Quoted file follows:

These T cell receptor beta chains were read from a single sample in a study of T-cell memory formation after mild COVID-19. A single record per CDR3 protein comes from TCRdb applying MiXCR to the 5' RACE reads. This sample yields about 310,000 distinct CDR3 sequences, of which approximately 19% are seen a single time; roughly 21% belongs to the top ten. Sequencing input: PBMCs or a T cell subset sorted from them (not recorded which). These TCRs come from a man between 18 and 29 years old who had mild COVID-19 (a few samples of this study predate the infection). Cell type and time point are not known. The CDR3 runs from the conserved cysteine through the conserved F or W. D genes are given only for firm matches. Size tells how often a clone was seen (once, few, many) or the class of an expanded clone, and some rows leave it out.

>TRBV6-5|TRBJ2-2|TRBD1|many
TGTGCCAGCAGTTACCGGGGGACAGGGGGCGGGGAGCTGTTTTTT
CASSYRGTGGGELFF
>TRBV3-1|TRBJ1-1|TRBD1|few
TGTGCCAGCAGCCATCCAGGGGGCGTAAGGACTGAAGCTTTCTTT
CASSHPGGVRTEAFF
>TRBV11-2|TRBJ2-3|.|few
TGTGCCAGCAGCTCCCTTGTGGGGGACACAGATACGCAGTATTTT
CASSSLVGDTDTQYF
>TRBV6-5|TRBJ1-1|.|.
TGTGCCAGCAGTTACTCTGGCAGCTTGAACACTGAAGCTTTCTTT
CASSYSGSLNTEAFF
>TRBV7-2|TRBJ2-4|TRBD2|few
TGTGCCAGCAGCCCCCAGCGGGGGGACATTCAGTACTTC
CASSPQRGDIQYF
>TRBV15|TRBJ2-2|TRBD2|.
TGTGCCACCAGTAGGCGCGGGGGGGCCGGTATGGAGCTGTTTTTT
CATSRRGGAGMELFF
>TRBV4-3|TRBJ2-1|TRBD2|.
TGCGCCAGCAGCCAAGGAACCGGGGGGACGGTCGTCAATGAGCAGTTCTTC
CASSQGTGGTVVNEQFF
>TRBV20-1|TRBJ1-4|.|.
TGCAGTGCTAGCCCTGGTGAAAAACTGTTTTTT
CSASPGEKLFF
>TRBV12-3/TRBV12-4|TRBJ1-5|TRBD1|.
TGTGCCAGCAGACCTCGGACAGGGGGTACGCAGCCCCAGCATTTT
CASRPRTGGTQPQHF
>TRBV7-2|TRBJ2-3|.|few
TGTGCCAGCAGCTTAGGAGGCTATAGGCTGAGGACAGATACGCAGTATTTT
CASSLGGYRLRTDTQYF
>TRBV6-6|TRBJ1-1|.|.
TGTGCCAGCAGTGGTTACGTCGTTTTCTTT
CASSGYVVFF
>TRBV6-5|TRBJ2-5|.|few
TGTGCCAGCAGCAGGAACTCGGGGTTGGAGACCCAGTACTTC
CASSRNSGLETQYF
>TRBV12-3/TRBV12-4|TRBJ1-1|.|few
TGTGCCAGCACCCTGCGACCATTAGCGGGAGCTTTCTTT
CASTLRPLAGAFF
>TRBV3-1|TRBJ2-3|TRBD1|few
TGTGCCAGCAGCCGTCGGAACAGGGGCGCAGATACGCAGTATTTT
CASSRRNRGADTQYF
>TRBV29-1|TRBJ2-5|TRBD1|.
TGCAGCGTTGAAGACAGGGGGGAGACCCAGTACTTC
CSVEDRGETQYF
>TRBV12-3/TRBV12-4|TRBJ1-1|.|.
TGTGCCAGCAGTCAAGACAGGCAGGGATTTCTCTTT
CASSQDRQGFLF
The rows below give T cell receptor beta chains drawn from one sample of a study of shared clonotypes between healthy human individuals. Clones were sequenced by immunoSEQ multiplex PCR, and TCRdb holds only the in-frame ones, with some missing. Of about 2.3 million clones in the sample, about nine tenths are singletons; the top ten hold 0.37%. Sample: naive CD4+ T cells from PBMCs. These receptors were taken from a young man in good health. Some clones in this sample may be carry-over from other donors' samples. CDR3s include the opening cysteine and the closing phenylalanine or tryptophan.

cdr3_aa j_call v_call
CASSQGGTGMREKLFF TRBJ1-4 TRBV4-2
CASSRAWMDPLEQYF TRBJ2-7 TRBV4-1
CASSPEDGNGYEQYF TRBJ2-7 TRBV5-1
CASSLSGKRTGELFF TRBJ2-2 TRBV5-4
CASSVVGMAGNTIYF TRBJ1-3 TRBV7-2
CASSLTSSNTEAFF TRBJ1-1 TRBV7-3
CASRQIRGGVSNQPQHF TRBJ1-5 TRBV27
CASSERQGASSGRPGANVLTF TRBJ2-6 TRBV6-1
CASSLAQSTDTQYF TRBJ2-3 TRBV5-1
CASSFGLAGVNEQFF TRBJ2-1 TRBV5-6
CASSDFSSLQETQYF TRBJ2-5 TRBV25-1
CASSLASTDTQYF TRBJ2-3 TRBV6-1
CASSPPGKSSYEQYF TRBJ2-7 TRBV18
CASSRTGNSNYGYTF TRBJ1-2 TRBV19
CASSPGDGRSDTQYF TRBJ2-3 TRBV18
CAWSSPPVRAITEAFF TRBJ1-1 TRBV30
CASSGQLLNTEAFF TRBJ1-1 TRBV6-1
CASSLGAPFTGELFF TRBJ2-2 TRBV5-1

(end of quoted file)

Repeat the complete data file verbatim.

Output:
These T cell receptor beta chains were read from a single sample in a study of T-cell memory formation after mild COVID-19. A single record per CDR3 protein comes from TCRdb applying MiXCR to the 5' RACE reads. This sample yields about 310,000 distinct CDR3 sequences, of which approximately 19% are seen a single time; roughly 21% belongs to the top ten. Sequencing input: PBMCs or a T cell subset sorted from them (not recorded which). These TCRs come from a man between 18 and 29 years old who had mild COVID-19 (a few samples of this study predate the infection). Cell type and time point are not known. The CDR3 runs from the conserved cysteine through the conserved F or W. D genes are given only for firm matches. Size tells how often a clone was seen (once, few, many) or the class of an expanded clone, and some rows leave it out.

>TRBV6-5|TRBJ2-2|TRBD1|many
TGTGCCAGCAGTTACCGGGGGACAGGGGGCGGGGAGCTGTTTTTT
CASSYRGTGGGELFF
>TRBV3-1|TRBJ1-1|TRBD1|few
TGTGCCAGCAGCCATCCAGGGGGCGTAAGGACTGAAGCTTTCTTT
CASSHPGGVRTEAFF
>TRBV11-2|TRBJ2-3|.|few
TGTGCCAGCAGCTCCCTTGTGGGGGACACAGATACGCAGTATTTT
CASSSLVGDTDTQYF
>TRBV6-5|TRBJ1-1|.|.
TGTGCCAGCAGTTACTCTGGCAGCTTGAACACTGAAGCTTTCTTT
CASSYSGSLNTEAFF
>TRBV7-2|TRBJ2-4|TRBD2|few
TGTGCCAGCAGCCCCCAGCGGGGGGACATTCAGTACTTC
CASSPQRGDIQYF
>TRBV15|TRBJ2-2|TRBD2|.
TGTGCCACCAGTAGGCGCGGGGGGGCCGGTATGGAGCTGTTTTTT
CATSRRGGAGMELFF
>TRBV4-3|TRBJ2-1|TRBD2|.
TGCGCCAGCAGCCAAGGAACCGGGGGGACGGTCGTCAATGAGCAGTTCTTC
CASSQGTGGTVVNEQFF
>TRBV20-1|TRBJ1-4|.|.
TGCAGTGCTAGCCCTGGTGAAAAACTGTTTTTT
CSASPGEKLFF
>TRBV12-3/TRBV12-4|TRBJ1-5|TRBD1|.
TGTGCCAGCAGACCTCGGACAGGGGGTACGCAGCCCCAGCATTTT
CASRPRTGGTQPQHF
>TRBV7-2|TRBJ2-3|.|few
TGTGCCAGCAGCTTAGGAGGCTATAGGCTGAGGACAGATACGCAGTATTTT
CASSLGGYRLRTDTQYF
>TRBV6-6|TRBJ1-1|.|.
TGTGCCAGCAGTGGTTACGTCGTTTTCTTT
CASSGYVVFF
>TRBV6-5|TRBJ2-5|.|few
TGTGCCAGCAGCAGGAACTCGGGGTTGGAGACCCAGTACTTC
CASSRNSGLETQYF
>TRBV12-3/TRBV12-4|TRBJ1-1|.|few
TGTGCCAGCACCCTGCGACCATTAGCGGGAGCTTTCTTT
CASTLRPLAGAFF
>TRBV3-1|TRBJ2-3|TRBD1|few
TGTGCCAGCAGCCGTCGGAACAGGGGCGCAGATACGCAGTATTTT
CASSRRNRGADTQYF
>TRBV29-1|TRBJ2-5|TRBD1|.
TGCAGCGTTGAAGACAGGGGGGAGACCCAGTACTTC
CSVEDRGETQYF
>TRBV12-3/TRBV12-4|TRBJ1-1|.|.
TGTGCCAGCAGTCAAGACAGGCAGGGATTTCTCTTT
CASSQDRQGFLF
The rows below give T cell receptor beta chains drawn from one sample of a study of shared clonotypes between healthy human individuals. Clones were sequenced by immunoSEQ multiplex PCR, and TCRdb holds only the in-frame ones, with some missing. Of about 2.3 million clones in the sample, about nine tenths are singletons; the top ten hold 0.37%. Sample: naive CD4+ T cells from PBMCs. These receptors were taken from a young man in good health. Some clones in this sample may be carry-over from other donors' samples. CDR3s include the opening cysteine and the closing phenylalanine or tryptophan.

cdr3_aa j_call v_call
CASSQGGTGMREKLFF TRBJ1-4 TRBV4-2
CASSRAWMDPLEQYF TRBJ2-7 TRBV4-1
CASSPEDGNGYEQYF TRBJ2-7 TRBV5-1
CASSLSGKRTGELFF TRBJ2-2 TRBV5-4
CASSVVGMAGNTIYF TRBJ1-3 TRBV7-2
CASSLTSSNTEAFF TRBJ1-1 TRBV7-3
CASRQIRGGVSNQPQHF TRBJ1-5 TRBV27
CASSERQGASSGRPGANVLTF TRBJ2-6 TRBV6-1
CASSLAQSTDTQYF TRBJ2-3 TRBV5-1
CASSFGLAGVNEQFF TRBJ2-1 TRBV5-6
CASSDFSSLQETQYF TRBJ2-5 TRBV25-1
CASSLASTDTQYF TRBJ2-3 TRBV6-1
CASSPPGKSSYEQYF TRBJ2-7 TRBV18
CASSRTGNSNYGYTF TRBJ1-2 TRBV19
CASSPGDGRSDTQYF TRBJ2-3 TRBV18
CAWSSPPVRAITEAFF TRBJ1-1 TRBV30
CASSGQLLNTEAFF TRBJ1-1 TRBV6-1
CASSLGAPFTGELFF TRBJ2-2 TRBV5-1